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I have a string made of many lines containing pure numbers and words that may contain digits, for example:

1 11 blabla12_ho5::blabla14_ho4

I want to get rid of the words and leave only the pure numbers, so that the result will be:

1 11

I've tried the regexp "[^ ]*[^\d][^ ]*" to catch the words and remove them by using regsub to an empty string. but it catches the second number as well and returns:


What is a correct regexp for this?

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Word boundary followed by series of digits followed by word boundary:

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What you're looking for is closer to this:

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catch number and alphabet(no include pure number): \b(?!\d+\b)\w+\b
catch pure number: \b(\d+)\b

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Different RegEx parsers will use slightly different syntaxes. What you trying to do this regex in?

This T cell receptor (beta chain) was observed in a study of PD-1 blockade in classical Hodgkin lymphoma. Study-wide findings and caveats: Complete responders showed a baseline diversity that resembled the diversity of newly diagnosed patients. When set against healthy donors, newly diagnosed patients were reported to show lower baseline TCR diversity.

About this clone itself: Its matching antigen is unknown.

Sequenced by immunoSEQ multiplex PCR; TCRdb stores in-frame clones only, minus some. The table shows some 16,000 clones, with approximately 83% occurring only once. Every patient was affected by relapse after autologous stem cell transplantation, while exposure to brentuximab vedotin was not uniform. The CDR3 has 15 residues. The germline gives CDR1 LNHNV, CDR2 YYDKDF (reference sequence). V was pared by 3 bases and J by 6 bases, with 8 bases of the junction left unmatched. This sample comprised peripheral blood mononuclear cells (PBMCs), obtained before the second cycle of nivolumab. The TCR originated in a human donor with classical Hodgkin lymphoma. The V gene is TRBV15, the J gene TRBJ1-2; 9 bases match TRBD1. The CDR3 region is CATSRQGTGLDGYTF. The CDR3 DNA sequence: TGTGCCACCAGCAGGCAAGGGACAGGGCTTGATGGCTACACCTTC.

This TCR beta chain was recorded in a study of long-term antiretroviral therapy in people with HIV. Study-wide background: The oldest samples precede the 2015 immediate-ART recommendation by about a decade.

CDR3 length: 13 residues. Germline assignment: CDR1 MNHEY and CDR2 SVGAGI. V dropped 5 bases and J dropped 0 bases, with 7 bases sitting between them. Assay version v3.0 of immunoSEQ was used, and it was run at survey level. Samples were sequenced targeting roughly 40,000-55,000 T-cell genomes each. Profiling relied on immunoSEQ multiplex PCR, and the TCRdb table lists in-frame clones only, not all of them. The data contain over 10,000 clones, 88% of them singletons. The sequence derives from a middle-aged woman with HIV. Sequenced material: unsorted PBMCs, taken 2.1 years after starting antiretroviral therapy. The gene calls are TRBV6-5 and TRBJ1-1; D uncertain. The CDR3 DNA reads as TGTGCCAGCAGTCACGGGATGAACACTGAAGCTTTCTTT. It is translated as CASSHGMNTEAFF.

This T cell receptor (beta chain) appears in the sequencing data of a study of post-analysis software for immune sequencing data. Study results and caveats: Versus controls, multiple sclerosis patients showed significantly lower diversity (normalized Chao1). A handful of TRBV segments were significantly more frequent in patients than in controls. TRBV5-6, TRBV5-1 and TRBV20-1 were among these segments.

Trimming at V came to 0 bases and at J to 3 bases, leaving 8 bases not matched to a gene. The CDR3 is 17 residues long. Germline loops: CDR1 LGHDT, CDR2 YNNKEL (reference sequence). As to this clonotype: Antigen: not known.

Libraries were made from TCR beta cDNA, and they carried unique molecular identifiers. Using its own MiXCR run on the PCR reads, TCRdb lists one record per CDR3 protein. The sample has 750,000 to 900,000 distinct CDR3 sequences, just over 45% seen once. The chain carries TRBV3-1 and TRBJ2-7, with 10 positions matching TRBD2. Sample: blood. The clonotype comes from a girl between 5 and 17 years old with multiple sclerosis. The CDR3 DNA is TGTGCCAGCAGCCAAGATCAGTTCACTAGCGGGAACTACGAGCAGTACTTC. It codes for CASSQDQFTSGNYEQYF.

The answer to your question lies in greedy vs. lazy matching.

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This is a little tangental to your question since you are asking about RegEx's, but for what you're doing, if all you want to do is take the first two columns and you are using Linux, you could do something simple like

cut -d ' ' -f 1-2 myfile.txt
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you can use grep:

echo "1 11 blabla12_ho5::blabla14_ho4" | grep -E -o "\b[[:digit:] ]+\b"
1 11 
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up vote -1 down vote accepted

The regexp that managed to catch a word that contains special characters as well as letters and numbers without finding pure numbers is:

\b[^ ]*[^\d ]+[^ ]*
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Why the downvote? – Ilya Melamed Aug 4 '12 at 16:38

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